Missouri recently voted to expand Medicaid to able-bodied adults under ObamaCare. As a share of state spending, Missouri already spent more than any other state on its Medicaid program —about 40%. Unfortunately for states that expand Medicaid, the 6% increase in federal matching funds only applies to the traditional Medicaid population, not the expansion population. But the restrictions apply to both populations. This matters because the able-bodied expansion population is the group most able to leave and re-enter the fluid labor market and become ineligible shortly after enrolling in Medicaid.

In other words, in the middle of a fiscal crisis, Missouri will expand coverage to thousands of individuals who will quickly become ineligible, but the state will be handcuffed and unable to remove them. In return, under the FFCRA, the state won’t receive any more federal funds than if they had expanded Medicaid before the pandemic. That’s a raw deal for the Show Me State. 

Perhaps this is the rare moment in which the 17th Amendment to the Constitution — which transferred the power to elect U.S. senators from state legislatures to the public — is having a measurable impact on political incentives. If senators answered to state policymakers, rather than the public, perhaps they would see crumbling state budgets with more urgency.

Whether or not an obscure constitutional amendment is shaping our political debate during a pandemic and economic downturn, there is another group of policymakers specifically tasked with representing the interests of states and they all happen to be lawyers — state attorneys general.

They are ready to take this on. Over recent decades, attorneys general have banded together more and more to operate as something of a quasi-Senate to advance the interests of states. In this moment, the public is understandably more interested in federal policy that addresses public health and economic relief than the condition of their state budgets.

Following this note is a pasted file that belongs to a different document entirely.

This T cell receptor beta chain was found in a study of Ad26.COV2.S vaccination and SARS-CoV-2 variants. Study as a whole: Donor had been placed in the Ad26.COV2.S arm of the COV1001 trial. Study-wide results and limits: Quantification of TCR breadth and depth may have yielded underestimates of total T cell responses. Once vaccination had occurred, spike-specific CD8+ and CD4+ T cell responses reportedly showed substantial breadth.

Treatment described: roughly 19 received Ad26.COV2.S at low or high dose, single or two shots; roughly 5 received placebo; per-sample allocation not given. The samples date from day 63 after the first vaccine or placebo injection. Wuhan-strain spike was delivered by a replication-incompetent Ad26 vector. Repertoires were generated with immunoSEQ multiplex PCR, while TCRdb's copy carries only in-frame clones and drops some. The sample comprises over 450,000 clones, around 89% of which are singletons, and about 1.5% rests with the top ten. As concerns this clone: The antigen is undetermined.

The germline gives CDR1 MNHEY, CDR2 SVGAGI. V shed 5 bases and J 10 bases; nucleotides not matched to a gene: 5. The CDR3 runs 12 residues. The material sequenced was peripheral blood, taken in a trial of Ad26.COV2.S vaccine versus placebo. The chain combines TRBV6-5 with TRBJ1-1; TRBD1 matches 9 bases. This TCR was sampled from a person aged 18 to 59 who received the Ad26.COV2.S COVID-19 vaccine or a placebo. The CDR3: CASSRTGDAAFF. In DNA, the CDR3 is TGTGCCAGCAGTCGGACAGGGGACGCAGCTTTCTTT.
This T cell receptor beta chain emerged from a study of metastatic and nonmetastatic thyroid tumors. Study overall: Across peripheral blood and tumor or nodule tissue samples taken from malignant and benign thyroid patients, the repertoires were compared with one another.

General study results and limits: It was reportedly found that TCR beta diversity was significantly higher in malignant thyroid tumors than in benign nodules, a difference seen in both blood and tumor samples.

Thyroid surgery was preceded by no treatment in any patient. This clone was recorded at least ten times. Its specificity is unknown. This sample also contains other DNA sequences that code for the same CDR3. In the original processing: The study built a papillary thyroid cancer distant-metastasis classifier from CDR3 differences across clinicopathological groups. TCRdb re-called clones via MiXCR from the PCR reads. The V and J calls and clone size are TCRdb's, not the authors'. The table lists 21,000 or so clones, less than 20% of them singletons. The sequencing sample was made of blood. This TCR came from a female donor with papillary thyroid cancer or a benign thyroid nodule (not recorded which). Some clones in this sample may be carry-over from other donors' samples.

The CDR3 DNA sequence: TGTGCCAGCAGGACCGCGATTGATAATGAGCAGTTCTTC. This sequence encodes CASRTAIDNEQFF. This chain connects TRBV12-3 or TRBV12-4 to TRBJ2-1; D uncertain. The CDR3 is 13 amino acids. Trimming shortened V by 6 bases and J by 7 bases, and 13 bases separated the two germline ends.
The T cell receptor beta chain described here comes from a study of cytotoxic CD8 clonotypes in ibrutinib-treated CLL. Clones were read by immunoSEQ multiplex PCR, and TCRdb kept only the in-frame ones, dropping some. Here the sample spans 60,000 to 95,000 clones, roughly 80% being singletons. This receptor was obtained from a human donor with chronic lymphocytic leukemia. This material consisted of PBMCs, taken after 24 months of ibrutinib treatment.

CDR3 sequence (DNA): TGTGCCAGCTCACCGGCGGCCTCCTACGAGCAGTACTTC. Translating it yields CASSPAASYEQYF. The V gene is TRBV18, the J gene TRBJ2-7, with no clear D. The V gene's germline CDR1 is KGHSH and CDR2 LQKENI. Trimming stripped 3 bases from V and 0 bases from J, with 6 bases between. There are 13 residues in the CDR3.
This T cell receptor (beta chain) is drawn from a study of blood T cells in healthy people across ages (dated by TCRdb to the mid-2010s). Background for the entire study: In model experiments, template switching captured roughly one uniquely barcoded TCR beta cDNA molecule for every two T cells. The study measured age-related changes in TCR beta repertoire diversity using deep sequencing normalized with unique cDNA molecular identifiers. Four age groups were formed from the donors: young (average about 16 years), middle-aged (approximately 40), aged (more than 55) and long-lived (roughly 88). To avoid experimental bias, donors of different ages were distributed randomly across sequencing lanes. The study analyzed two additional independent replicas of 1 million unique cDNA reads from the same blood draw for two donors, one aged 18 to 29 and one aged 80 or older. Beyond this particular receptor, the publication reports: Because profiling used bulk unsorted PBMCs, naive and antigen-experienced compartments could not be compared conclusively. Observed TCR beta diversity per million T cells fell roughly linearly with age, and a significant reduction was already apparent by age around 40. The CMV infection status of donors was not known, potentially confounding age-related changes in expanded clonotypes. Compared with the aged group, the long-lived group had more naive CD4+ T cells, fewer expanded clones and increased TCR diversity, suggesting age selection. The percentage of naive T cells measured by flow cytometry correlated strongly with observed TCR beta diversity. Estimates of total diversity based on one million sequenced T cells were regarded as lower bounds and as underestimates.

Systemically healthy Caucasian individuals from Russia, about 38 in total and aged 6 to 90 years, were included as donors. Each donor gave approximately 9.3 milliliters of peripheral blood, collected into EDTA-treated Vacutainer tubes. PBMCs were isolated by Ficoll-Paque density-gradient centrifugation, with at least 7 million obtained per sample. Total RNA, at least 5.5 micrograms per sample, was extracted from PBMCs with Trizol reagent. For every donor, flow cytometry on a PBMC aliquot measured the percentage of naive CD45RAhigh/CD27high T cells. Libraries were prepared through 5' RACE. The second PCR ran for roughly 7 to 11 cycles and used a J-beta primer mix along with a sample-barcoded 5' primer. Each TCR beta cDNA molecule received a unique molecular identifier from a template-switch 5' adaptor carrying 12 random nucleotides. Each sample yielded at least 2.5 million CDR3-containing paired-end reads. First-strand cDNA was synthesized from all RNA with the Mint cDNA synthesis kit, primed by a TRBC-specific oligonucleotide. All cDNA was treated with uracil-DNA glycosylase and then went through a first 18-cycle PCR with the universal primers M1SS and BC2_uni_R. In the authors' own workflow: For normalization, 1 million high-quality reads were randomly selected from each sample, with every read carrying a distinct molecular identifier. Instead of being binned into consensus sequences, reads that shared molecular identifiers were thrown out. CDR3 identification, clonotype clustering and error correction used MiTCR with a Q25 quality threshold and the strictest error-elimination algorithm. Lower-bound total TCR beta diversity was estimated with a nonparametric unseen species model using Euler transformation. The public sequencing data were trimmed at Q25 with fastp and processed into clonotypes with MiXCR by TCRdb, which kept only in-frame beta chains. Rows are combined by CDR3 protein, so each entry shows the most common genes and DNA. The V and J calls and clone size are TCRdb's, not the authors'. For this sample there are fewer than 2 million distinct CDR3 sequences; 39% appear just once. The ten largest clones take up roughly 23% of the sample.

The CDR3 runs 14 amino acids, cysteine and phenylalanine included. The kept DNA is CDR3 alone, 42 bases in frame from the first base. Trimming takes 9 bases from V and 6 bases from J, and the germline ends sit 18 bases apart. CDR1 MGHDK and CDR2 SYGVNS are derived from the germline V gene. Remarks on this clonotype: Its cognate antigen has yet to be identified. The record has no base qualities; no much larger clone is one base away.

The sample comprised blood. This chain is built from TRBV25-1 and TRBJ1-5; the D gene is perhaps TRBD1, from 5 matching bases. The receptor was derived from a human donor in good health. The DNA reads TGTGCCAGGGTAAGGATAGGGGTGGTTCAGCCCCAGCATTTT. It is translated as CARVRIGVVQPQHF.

But state legislators, looking at the months ahead, are in a unique position to see how opening welfare programs to unlimited improper payments puts those very interests at risk. Every additional individual on Medicaid is an additional patient paying hospitals through Medicaid’s lower reimbursement rates. And every dollar spent to provide Medicaid to ineligible enrollees is a dollar that cannot be spent reopening schools safely.

Who can states call to fight federally mandated fraud? State attorneys general. And make no mistake — these federal handcuffs represent federally mandated fraud in more ways than one. What else do you call a prohibition on program integrity? How else can you characterize a directive that states must ignore their own laws and other federal laws that prohibit government spending on ineligible individuals?

Senators have laundry lists of various interests. Attorneys general, on the other hand, can usually count their primary responsibilities on one hand — defend their state in court, fight fraud in Medicaid, protect the public, and issue opinions to clarify complex and new legal issues.

This is their moment. America needs them to stand up for law and order and, ironically, fight to take off the handcuffs.

Scott Centorino is a policy fellow at the Foundation for Government Accountability.